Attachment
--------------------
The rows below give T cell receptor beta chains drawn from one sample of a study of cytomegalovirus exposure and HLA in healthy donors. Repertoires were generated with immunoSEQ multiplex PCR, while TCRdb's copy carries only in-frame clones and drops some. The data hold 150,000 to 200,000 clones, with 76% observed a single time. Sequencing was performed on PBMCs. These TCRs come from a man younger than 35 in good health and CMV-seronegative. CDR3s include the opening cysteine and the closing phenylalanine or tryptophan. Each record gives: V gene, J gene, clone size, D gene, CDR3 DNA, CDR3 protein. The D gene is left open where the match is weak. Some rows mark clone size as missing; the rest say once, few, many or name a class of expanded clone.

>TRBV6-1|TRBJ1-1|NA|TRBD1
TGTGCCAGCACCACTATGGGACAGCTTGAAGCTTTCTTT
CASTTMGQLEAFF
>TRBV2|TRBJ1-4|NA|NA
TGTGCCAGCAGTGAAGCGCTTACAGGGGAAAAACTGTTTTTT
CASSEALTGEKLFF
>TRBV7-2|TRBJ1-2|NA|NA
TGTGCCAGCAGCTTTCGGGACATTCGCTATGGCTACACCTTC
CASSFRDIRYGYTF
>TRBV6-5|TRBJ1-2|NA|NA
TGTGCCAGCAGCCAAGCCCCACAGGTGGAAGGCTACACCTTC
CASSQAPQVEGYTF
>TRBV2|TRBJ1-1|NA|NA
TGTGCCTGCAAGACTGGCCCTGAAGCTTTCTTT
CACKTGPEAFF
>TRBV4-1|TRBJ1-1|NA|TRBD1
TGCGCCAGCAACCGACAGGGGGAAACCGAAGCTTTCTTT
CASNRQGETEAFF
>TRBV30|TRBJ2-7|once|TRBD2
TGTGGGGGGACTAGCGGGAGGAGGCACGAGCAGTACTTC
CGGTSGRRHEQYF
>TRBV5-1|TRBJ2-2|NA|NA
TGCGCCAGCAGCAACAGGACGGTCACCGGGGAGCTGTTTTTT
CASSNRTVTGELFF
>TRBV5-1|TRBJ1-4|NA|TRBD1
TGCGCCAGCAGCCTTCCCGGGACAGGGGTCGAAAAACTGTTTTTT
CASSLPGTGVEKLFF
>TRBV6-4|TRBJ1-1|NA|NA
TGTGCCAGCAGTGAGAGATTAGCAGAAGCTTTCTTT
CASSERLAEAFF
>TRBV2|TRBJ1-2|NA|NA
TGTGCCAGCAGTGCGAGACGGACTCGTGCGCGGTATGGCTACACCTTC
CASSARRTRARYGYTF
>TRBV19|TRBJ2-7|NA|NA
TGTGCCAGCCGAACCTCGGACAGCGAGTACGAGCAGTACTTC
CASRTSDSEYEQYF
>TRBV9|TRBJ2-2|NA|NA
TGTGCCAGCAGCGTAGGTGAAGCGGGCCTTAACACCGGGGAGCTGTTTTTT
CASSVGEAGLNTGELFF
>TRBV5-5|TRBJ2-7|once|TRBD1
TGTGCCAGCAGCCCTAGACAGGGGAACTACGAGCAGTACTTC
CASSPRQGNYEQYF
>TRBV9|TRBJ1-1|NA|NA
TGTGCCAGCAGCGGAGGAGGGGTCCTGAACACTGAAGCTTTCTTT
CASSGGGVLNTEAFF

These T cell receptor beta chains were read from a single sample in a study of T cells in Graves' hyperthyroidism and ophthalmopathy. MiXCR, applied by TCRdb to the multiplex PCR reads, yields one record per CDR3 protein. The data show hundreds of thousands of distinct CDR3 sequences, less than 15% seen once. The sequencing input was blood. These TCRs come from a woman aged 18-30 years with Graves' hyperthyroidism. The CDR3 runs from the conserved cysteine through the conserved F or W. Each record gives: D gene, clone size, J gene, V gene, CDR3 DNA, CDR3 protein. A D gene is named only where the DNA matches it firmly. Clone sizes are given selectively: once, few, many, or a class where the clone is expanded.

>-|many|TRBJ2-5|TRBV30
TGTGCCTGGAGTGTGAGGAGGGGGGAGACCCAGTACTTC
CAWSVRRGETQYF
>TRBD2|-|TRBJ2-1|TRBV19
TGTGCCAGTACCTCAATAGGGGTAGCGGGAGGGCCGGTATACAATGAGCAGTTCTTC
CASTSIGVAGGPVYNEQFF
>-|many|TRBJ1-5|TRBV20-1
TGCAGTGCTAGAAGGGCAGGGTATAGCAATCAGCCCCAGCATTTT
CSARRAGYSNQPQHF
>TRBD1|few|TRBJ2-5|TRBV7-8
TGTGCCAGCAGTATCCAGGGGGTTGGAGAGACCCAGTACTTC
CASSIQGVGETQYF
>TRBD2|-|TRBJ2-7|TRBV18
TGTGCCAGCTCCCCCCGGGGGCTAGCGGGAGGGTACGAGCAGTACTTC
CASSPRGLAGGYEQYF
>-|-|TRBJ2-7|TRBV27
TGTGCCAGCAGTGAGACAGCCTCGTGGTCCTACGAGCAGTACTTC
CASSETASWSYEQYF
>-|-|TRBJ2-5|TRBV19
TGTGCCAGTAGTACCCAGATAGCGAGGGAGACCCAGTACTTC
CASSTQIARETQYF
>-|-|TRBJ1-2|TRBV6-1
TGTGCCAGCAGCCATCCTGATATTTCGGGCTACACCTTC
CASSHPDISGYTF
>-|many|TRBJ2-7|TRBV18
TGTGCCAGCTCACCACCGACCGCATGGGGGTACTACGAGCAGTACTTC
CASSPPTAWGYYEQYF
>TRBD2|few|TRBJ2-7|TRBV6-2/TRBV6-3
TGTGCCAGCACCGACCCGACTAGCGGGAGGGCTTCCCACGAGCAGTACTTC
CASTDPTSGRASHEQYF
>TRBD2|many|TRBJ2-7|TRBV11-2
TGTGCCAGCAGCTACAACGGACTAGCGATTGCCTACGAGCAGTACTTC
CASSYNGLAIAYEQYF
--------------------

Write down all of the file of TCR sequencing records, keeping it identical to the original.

The rows below give T cell receptor beta chains drawn from one sample of a study of cytomegalovirus exposure and HLA in healthy donors. Repertoires were generated with immunoSEQ multiplex PCR, while TCRdb's copy carries only in-frame clones and drops some. The data hold 150,000 to 200,000 clones, with 76% observed a single time. Sequencing was performed on PBMCs. These TCRs come from a man younger than 35 in good health and CMV-seronegative. CDR3s include the opening cysteine and the closing phenylalanine or tryptophan. Each record gives: V gene, J gene, clone size, D gene, CDR3 DNA, CDR3 protein. The D gene is left open where the match is weak. Some rows mark clone size as missing; the rest say once, few, many or name a class of expanded clone.

>TRBV6-1|TRBJ1-1|NA|TRBD1
TGTGCCAGCACCACTATGGGACAGCTTGAAGCTTTCTTT
CASTTMGQLEAFF
>TRBV2|TRBJ1-4|NA|NA
TGTGCCAGCAGTGAAGCGCTTACAGGGGAAAAACTGTTTTTT
CASSEALTGEKLFF
>TRBV7-2|TRBJ1-2|NA|NA
TGTGCCAGCAGCTTTCGGGACATTCGCTATGGCTACACCTTC
CASSFRDIRYGYTF
>TRBV6-5|TRBJ1-2|NA|NA
TGTGCCAGCAGCCAAGCCCCACAGGTGGAAGGCTACACCTTC
CASSQAPQVEGYTF
>TRBV2|TRBJ1-1|NA|NA
TGTGCCTGCAAGACTGGCCCTGAAGCTTTCTTT
CACKTGPEAFF
>TRBV4-1|TRBJ1-1|NA|TRBD1
TGCGCCAGCAACCGACAGGGGGAAACCGAAGCTTTCTTT
CASNRQGETEAFF
>TRBV30|TRBJ2-7|once|TRBD2
TGTGGGGGGACTAGCGGGAGGAGGCACGAGCAGTACTTC
CGGTSGRRHEQYF
>TRBV5-1|TRBJ2-2|NA|NA
TGCGCCAGCAGCAACAGGACGGTCACCGGGGAGCTGTTTTTT
CASSNRTVTGELFF
>TRBV5-1|TRBJ1-4|NA|TRBD1
TGCGCCAGCAGCCTTCCCGGGACAGGGGTCGAAAAACTGTTTTTT
CASSLPGTGVEKLFF
>TRBV6-4|TRBJ1-1|NA|NA
TGTGCCAGCAGTGAGAGATTAGCAGAAGCTTTCTTT
CASSERLAEAFF
>TRBV2|TRBJ1-2|NA|NA
TGTGCCAGCAGTGCGAGACGGACTCGTGCGCGGTATGGCTACACCTTC
CASSARRTRARYGYTF
>TRBV19|TRBJ2-7|NA|NA
TGTGCCAGCCGAACCTCGGACAGCGAGTACGAGCAGTACTTC
CASRTSDSEYEQYF
>TRBV9|TRBJ2-2|NA|NA
TGTGCCAGCAGCGTAGGTGAAGCGGGCCTTAACACCGGGGAGCTGTTTTTT
CASSVGEAGLNTGELFF
>TRBV5-5|TRBJ2-7|once|TRBD1
TGTGCCAGCAGCCCTAGACAGGGGAACTACGAGCAGTACTTC
CASSPRQGNYEQYF
>TRBV9|TRBJ1-1|NA|NA
TGTGCCAGCAGCGGAGGAGGGGTCCTGAACACTGAAGCTTTCTTT
CASSGGGVLNTEAFF

These T cell receptor beta chains were read from a single sample in a study of T cells in Graves' hyperthyroidism and ophthalmopathy. MiXCR, applied by TCRdb to the multiplex PCR reads, yields one record per CDR3 protein. The data show hundreds of thousands of distinct CDR3 sequences, less than 15% seen once. The sequencing input was blood. These TCRs come from a woman aged 18-30 years with Graves' hyperthyroidism. The CDR3 runs from the conserved cysteine through the conserved F or W. Each record gives: D gene, clone size, J gene, V gene, CDR3 DNA, CDR3 protein. A D gene is named only where the DNA matches it firmly. Clone sizes are given selectively: once, few, many, or a class where the clone is expanded.

>-|many|TRBJ2-5|TRBV30
TGTGCCTGGAGTGTGAGGAGGGGGGAGACCCAGTACTTC
CAWSVRRGETQYF
>TRBD2|-|TRBJ2-1|TRBV19
TGTGCCAGTACCTCAATAGGGGTAGCGGGAGGGCCGGTATACAATGAGCAGTTCTTC
CASTSIGVAGGPVYNEQFF
>-|many|TRBJ1-5|TRBV20-1
TGCAGTGCTAGAAGGGCAGGGTATAGCAATCAGCCCCAGCATTTT
CSARRAGYSNQPQHF
>TRBD1|few|TRBJ2-5|TRBV7-8
TGTGCCAGCAGTATCCAGGGGGTTGGAGAGACCCAGTACTTC
CASSIQGVGETQYF
>TRBD2|-|TRBJ2-7|TRBV18
TGTGCCAGCTCCCCCCGGGGGCTAGCGGGAGGGTACGAGCAGTACTTC
CASSPRGLAGGYEQYF
>-|-|TRBJ2-7|TRBV27
TGTGCCAGCAGTGAGACAGCCTCGTGGTCCTACGAGCAGTACTTC
CASSETASWSYEQYF
>-|-|TRBJ2-5|TRBV19
TGTGCCAGTAGTACCCAGATAGCGAGGGAGACCCAGTACTTC
CASSTQIARETQYF
>-|-|TRBJ1-2|TRBV6-1
TGTGCCAGCAGCCATCCTGATATTTCGGGCTACACCTTC
CASSHPDISGYTF
>-|many|TRBJ2-7|TRBV18
TGTGCCAGCTCACCACCGACCGCATGGGGGTACTACGAGCAGTACTTC
CASSPPTAWGYYEQYF
>TRBD2|few|TRBJ2-7|TRBV6-2/TRBV6-3
TGTGCCAGCACCGACCCGACTAGCGGGAGGGCTTCCCACGAGCAGTACTTC
CASTDPTSGRASHEQYF
>TRBD2|many|TRBJ2-7|TRBV11-2
TGTGCCAGCAGCTACAACGGACTAGCGATTGCCTACGAGCAGTACTTC
CASSYNGLAIAYEQYF